Malaysian music fans will get a rare chance to see the American rock act Linkin Park next month, but will not get to see their knees.
The government has imposed strict conditions for the concert, including a ban on the musicians wearing shorts on stage.
Many Western artists simply bypass Malaysia, which has a history of censoring movies and banning musicians.
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But Linkin Park - whose debut album fusing new metal and hip-hop became America's biggest seller of 2001- have got the all-clear, albeit with conditions.
The band will have to abide by a strict code of "artist performance ethics".
Malaysia's culture ministry says Linkin Park "must not display rough, raunchy actions that conflict with pure values, such as leaping around, screaming or throwing something from stage to audience".
Male artists must cover their bodies from chest to knee level while clothing or accessories espousing drugs, obscenity or linked to what the authorities call negative elements are not permitted.
The restrictions did not appease Malaysia's Islamist opposition party PAS, which called on the government to stop the band's performance from going ahead.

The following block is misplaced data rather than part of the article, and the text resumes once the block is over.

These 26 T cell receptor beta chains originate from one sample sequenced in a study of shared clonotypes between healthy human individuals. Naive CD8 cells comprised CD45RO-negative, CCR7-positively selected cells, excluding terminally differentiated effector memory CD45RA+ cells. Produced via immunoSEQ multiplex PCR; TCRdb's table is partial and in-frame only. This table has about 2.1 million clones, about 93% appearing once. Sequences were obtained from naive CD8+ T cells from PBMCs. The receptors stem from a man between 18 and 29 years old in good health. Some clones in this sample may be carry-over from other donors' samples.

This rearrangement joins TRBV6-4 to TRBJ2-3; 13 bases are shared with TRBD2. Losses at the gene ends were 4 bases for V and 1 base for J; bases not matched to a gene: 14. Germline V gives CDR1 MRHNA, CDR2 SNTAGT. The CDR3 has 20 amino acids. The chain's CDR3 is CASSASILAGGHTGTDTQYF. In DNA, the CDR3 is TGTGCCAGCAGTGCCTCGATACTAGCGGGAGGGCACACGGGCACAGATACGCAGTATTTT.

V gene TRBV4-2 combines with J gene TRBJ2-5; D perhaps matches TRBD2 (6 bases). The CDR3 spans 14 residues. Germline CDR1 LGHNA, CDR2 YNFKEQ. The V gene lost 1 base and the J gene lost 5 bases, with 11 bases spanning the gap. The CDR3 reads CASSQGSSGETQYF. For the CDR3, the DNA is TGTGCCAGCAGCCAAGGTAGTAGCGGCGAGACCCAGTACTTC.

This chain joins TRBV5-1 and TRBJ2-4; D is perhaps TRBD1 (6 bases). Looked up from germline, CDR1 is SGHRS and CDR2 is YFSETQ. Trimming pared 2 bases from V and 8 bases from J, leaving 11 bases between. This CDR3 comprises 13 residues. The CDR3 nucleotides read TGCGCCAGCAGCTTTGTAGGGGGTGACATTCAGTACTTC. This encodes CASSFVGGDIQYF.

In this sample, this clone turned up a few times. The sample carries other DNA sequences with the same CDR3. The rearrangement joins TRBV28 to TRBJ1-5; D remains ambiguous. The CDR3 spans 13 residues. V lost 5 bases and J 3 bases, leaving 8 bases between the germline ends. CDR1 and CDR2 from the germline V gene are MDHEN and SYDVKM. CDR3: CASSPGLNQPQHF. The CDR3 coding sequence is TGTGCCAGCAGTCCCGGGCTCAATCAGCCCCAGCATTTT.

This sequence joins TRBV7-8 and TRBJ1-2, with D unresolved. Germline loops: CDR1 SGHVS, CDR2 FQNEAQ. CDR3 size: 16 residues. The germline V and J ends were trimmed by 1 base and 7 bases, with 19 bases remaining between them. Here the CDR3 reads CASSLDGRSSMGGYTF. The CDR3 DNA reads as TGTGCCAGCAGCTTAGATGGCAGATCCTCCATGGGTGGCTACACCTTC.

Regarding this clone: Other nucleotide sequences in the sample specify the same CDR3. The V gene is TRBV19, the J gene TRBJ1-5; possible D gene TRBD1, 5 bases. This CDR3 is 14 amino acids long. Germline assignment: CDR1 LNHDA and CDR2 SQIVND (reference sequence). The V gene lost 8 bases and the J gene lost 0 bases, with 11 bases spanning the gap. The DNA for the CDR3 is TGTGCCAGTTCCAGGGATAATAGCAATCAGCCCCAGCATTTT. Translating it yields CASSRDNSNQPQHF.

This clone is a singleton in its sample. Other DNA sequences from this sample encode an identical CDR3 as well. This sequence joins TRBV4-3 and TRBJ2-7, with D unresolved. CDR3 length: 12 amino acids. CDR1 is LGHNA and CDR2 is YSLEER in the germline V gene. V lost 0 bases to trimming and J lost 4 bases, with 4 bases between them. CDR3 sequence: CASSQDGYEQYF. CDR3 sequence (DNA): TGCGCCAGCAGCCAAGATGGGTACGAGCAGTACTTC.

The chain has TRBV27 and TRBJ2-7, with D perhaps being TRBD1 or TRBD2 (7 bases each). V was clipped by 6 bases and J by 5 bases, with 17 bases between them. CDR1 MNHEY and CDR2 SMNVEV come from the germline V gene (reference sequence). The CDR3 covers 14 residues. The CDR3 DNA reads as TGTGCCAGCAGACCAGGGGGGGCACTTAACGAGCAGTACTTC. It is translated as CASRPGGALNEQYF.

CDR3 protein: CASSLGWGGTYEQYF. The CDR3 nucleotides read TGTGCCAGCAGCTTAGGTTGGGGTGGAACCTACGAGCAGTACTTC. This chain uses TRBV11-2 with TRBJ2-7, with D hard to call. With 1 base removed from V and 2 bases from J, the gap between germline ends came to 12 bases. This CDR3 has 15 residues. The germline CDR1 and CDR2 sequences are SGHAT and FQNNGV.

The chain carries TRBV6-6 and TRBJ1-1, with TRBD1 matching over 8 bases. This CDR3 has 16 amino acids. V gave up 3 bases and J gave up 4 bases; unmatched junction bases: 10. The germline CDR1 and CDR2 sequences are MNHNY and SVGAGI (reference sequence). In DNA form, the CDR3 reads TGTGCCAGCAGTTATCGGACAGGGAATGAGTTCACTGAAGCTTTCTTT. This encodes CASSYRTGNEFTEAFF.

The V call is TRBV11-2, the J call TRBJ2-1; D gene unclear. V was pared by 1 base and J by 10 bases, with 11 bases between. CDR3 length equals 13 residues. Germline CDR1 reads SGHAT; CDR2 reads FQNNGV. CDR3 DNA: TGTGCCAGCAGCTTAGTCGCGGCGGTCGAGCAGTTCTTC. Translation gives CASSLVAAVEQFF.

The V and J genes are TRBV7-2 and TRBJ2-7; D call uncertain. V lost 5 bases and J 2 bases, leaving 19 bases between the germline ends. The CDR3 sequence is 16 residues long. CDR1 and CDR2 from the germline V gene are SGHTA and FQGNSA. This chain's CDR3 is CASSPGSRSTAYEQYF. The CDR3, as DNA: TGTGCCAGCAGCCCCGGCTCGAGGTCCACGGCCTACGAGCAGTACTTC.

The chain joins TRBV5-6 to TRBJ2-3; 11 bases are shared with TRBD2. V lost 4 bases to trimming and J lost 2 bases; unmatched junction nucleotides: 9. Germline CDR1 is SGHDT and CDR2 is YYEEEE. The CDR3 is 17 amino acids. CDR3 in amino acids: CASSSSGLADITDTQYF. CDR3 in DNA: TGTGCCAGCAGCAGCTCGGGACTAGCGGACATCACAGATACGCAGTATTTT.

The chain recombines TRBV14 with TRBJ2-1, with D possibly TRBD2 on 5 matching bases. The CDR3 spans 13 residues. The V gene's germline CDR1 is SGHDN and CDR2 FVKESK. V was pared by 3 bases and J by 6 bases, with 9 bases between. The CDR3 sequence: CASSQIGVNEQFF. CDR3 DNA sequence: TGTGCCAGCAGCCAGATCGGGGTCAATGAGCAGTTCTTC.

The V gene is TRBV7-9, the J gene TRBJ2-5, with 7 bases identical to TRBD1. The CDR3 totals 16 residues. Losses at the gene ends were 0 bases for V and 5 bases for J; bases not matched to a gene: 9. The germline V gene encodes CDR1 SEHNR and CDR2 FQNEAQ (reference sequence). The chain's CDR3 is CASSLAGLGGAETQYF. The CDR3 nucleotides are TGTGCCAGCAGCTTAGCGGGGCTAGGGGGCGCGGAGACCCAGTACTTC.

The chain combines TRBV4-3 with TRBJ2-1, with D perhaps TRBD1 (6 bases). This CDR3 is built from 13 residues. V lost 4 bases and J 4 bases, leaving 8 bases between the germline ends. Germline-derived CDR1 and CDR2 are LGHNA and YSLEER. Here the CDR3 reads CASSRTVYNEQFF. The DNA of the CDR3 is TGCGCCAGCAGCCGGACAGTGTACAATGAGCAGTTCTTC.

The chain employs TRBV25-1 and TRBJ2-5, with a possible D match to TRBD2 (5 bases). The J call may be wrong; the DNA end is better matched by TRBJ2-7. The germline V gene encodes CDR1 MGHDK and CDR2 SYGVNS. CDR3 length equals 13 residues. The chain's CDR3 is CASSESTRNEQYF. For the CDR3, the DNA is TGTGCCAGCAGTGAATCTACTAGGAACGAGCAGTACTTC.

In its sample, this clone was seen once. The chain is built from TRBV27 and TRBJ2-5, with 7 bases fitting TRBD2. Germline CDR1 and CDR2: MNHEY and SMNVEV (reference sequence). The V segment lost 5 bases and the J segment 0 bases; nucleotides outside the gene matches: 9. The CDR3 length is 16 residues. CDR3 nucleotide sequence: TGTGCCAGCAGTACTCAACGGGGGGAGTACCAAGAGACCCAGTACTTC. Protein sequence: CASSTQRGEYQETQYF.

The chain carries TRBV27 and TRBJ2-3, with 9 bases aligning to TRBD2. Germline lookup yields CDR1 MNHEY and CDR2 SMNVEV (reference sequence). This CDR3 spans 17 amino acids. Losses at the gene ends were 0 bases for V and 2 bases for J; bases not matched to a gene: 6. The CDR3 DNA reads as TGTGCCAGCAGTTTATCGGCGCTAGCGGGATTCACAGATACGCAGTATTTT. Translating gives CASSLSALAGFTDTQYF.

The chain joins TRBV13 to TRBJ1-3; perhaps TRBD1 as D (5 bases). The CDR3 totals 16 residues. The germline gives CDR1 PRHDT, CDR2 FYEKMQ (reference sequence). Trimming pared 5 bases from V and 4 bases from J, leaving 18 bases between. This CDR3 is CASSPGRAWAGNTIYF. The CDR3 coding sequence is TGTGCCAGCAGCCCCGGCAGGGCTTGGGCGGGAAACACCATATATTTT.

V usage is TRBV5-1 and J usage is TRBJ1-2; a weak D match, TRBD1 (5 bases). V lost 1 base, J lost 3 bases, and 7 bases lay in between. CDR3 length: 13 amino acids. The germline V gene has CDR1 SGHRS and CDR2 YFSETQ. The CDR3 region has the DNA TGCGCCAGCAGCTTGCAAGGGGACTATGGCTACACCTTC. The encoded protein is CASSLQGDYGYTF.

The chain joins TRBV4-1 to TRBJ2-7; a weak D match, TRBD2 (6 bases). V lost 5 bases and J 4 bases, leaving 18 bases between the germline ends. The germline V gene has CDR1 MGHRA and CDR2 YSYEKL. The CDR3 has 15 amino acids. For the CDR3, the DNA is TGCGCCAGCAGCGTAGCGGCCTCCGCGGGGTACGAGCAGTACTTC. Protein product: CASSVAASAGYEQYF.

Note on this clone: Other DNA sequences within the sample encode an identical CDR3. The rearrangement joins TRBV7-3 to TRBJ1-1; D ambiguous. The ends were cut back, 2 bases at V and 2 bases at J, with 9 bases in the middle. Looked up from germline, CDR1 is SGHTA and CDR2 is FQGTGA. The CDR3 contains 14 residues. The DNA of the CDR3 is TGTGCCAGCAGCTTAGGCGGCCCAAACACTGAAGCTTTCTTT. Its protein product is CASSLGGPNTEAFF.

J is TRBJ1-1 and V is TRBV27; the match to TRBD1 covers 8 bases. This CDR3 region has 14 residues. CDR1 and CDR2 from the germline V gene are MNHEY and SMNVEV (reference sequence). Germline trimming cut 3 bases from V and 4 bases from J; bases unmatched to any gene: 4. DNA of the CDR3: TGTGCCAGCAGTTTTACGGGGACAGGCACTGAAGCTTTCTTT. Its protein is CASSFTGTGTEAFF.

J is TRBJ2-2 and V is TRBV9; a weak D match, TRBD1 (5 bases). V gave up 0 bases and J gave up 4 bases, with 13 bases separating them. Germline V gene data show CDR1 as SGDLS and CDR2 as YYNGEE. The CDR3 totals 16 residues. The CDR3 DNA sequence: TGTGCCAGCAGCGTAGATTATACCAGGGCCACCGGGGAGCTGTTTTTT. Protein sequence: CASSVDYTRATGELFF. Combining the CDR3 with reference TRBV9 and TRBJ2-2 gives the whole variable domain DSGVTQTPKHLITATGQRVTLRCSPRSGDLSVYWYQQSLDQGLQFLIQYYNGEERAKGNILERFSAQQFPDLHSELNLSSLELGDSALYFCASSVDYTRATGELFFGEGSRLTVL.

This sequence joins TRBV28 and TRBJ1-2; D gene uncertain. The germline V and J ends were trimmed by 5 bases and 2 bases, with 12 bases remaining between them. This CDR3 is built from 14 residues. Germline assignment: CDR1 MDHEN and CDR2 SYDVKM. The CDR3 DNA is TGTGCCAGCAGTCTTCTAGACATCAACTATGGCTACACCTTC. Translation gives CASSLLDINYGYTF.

"We feel Linkin Park will not be able to contribute towards moral uplift among the youth in this country," said the party's former youth wing leader Mahfuz Omar.
"The government should immediately withdraw its permission."
That Linkin Park have a reputation for avoiding drugs and alcohol, and for not overusing bad language in their songs, may have counted in their favour.
The government says it hopes their performance will provide young Malaysians with an alternative type of entertainment.
Some acts have proven too alternative in the past.
Michael Jackson was once refused a performance permit by the Malaysian state of Selangor. His dancing was considered too sexy.
Two years ago, the government moved against local heavy metal bands who were accused of promoting devil worship.
And only last month the religious authorities in the town of Kota Baru decided punks were un-Islamic and shaved off one young man's Mohican hairdo as an example to the others.
The above article appeared in BBC News of 24 September, 2003